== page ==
Once a plan is developed, it is presented to corporate leadership. At this point, the projects and timeframes may be adjusted, killed off completely, or moved forward to the next step, which is licensor approval. Next, CGI proposals are submitted to CBS Studios for approval. Round 2 essentially has permission to produce anything except the J.J. Abrams continuity ships. For the most part, there have been no issues on CBS’s end with regard to approval and moving forward.
Usually, direct feedback on kit choices is not given, but a notable exception occurred early on in Round 2’s development of their Star Trek line. A 1:1000 scale model of the Akira-class USS Thunderchild from Star Trek: First Contact was proposed to make a splash as an out of the gate offering. To this day, fans of the Akira class are pained that the model never saw the light of day. Initial development progressed on the Thunderchild, but concerns began to surface about the kit early on. The choice to stop the Akira and focus on other projects was not taken lightly. There were many factors at play.
After the decision was made to scrap the Thunderchild kit, Round 2 always felt their choice was the right one. While the ship design was very popular and had a huge following, the Akira wasn’t a ‘hero-ship’. Enterprises, the hero-ships, sell very well. Producing a 1:1000 scale Akira (which would have measured something like 18 to 20 inches) was a major gamble, especially for a first release; one that Round 2 couldn’t be sure would pay off. The rest is history: instead of an Akira class model, a 1:1000 kit of the Refit Enterprise from Star Trek: The Motion Picture hit the market and has remained a strong seller ever since.
After CBS grants licensing approval for a project, detailed CGI work begins so that a final set of specifications can be delivered to the factory for quotes. During this CGI work, experts are consulted about issues, concerns, or obscure details. Sometimes rare reference photos (at times from private collections) are made available to Jamie and his team to get the details as authentic as possible, within the limitations of injection molded plastic.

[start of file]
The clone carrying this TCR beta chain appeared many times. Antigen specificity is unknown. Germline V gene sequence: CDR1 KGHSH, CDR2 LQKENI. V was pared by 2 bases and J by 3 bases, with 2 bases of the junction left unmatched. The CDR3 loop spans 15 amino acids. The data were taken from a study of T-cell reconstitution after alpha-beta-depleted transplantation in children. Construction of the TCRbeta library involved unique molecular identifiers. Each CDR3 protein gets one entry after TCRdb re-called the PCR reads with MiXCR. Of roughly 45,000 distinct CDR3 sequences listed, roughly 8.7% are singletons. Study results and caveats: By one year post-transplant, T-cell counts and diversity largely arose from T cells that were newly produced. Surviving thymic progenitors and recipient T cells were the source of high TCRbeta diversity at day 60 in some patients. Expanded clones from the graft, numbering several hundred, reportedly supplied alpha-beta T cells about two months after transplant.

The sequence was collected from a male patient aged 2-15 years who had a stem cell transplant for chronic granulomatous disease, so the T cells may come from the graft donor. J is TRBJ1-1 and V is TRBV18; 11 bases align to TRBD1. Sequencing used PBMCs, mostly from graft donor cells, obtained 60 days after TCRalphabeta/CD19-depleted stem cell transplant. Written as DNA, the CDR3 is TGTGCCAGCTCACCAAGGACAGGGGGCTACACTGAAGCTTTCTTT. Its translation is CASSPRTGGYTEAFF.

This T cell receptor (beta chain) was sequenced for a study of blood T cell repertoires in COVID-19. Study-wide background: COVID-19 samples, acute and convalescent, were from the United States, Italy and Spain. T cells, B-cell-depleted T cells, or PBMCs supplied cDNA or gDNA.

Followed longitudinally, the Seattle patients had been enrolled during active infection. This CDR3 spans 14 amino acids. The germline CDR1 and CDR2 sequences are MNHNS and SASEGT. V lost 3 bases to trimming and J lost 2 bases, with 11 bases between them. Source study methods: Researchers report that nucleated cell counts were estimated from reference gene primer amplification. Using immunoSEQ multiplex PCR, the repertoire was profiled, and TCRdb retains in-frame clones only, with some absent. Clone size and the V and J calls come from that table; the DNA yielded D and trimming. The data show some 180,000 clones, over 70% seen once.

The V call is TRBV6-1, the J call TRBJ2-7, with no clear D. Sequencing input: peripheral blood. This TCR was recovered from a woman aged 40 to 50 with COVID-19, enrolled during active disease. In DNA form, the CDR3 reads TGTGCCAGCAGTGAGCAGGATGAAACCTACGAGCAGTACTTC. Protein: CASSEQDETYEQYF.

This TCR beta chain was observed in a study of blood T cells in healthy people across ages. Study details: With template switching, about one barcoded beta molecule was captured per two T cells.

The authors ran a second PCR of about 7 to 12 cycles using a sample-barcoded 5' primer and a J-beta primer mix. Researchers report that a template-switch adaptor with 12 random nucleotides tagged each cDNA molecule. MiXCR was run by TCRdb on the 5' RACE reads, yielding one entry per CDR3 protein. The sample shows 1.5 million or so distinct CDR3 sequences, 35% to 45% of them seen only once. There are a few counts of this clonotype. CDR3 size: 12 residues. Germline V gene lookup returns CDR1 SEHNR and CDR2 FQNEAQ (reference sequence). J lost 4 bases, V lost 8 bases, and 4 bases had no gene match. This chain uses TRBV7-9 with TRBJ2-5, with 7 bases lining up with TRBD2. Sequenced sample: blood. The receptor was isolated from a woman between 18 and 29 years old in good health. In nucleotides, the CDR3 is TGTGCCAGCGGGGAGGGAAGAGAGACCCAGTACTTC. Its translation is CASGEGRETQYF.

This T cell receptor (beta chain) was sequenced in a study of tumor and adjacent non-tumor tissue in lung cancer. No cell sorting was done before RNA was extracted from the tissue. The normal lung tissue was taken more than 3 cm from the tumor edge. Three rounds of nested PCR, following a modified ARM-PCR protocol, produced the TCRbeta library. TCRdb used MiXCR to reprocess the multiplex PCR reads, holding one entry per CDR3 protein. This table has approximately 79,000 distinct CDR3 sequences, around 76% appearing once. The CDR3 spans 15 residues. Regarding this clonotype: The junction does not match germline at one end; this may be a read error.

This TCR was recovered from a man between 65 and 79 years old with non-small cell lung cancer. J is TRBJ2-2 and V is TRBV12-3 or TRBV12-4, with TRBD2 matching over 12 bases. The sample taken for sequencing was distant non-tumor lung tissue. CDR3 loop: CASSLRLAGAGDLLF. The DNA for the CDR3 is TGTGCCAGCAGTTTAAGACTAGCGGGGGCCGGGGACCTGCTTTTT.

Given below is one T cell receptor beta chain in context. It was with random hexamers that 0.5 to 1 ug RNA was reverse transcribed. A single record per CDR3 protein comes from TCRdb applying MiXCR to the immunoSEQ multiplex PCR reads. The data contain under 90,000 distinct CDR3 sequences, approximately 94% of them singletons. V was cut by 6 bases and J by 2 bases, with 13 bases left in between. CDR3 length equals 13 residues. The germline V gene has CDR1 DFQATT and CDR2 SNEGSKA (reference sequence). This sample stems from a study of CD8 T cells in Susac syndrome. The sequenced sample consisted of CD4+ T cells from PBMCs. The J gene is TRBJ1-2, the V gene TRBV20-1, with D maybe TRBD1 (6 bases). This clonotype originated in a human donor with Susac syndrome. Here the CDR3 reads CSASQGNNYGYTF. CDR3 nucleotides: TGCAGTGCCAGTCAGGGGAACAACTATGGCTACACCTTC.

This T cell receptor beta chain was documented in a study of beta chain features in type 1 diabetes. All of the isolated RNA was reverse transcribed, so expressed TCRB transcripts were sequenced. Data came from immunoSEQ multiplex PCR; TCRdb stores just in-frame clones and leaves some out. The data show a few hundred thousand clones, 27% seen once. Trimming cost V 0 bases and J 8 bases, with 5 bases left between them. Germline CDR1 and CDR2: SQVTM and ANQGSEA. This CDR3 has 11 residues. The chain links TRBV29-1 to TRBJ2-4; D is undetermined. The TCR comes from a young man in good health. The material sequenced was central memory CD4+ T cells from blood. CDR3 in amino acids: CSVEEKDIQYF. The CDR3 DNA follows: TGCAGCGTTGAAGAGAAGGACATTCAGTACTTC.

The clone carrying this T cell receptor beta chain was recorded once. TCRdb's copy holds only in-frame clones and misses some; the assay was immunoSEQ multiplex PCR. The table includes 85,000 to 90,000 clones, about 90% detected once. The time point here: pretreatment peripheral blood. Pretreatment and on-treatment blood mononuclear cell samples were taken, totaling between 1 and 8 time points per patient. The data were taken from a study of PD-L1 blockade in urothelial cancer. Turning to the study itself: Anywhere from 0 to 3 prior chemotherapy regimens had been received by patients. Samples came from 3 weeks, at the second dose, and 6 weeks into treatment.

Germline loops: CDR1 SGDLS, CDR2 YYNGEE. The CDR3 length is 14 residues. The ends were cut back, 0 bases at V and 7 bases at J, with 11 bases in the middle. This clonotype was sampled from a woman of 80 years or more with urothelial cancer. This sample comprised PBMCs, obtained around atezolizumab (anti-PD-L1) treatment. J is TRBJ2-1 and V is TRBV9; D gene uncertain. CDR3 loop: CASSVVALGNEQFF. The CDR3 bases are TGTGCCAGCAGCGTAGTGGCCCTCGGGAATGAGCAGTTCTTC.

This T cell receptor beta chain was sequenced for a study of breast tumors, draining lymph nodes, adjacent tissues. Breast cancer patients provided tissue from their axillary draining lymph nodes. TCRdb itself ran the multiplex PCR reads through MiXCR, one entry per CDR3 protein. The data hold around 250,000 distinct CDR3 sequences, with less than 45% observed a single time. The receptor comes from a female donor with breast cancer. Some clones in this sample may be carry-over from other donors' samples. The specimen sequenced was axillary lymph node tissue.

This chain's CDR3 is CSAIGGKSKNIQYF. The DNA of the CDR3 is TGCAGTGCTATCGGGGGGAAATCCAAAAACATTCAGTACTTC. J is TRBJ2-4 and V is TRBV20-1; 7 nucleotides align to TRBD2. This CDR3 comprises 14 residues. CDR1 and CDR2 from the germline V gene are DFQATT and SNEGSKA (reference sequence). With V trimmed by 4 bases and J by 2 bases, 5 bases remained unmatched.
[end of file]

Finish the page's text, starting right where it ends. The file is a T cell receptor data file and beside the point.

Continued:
Once the factory bid for production has been accepted, the fine points of pricing are worked out, and the factor does a 3D render of the parted kit. At this stage, one can virtually assemble the model to ensure all parts fit and that the model is an accurate representation of the design submitted. This process typically takes two to three months. Once completed, the factory then takes the approved 3D files and produces a rapid prototype, not out of styrene, but out of resin. These parts are then sent to Round 2, where they are evaluated for fit and accuracy. If necessary, ill-fitting parts or inaccurate details are revised, potentially leading to a new prototype (or just a new part). Once the prototype meets Round 2’s approval, it is then submitted to CBS for final approval before the molds are prepared.
The tooling process comes next, in which sold steel blocks are channeled and cut through a long etching process akin to electrolysis. The process takes about six weeks. After that is concluded, ‘test shots’ are sent back to Round 2 for buildup. These are the first actual injection molded kits produced for a release, and are evaluated for fit, and used to generate final instructions. A test shot usually goes to a professional builder for construction, painting, and decaling, so that the actual model can appear on the box. Overall, the ‘test shot’ phase runs about two months.
Once the actual fit of the models and quality of the decals is assured from the ‘test shot’, final samples are produced in actual packaging and sent for final approval. Then actual manufacturing in bulk begins. From there, a few months can pass – depending on shipping times – meaning that models can easily take a year from concept to shelf.
Join us next week for the second part of our visit to Round 2, as we learn more about what sells, and what the future holds for the Star Trek line.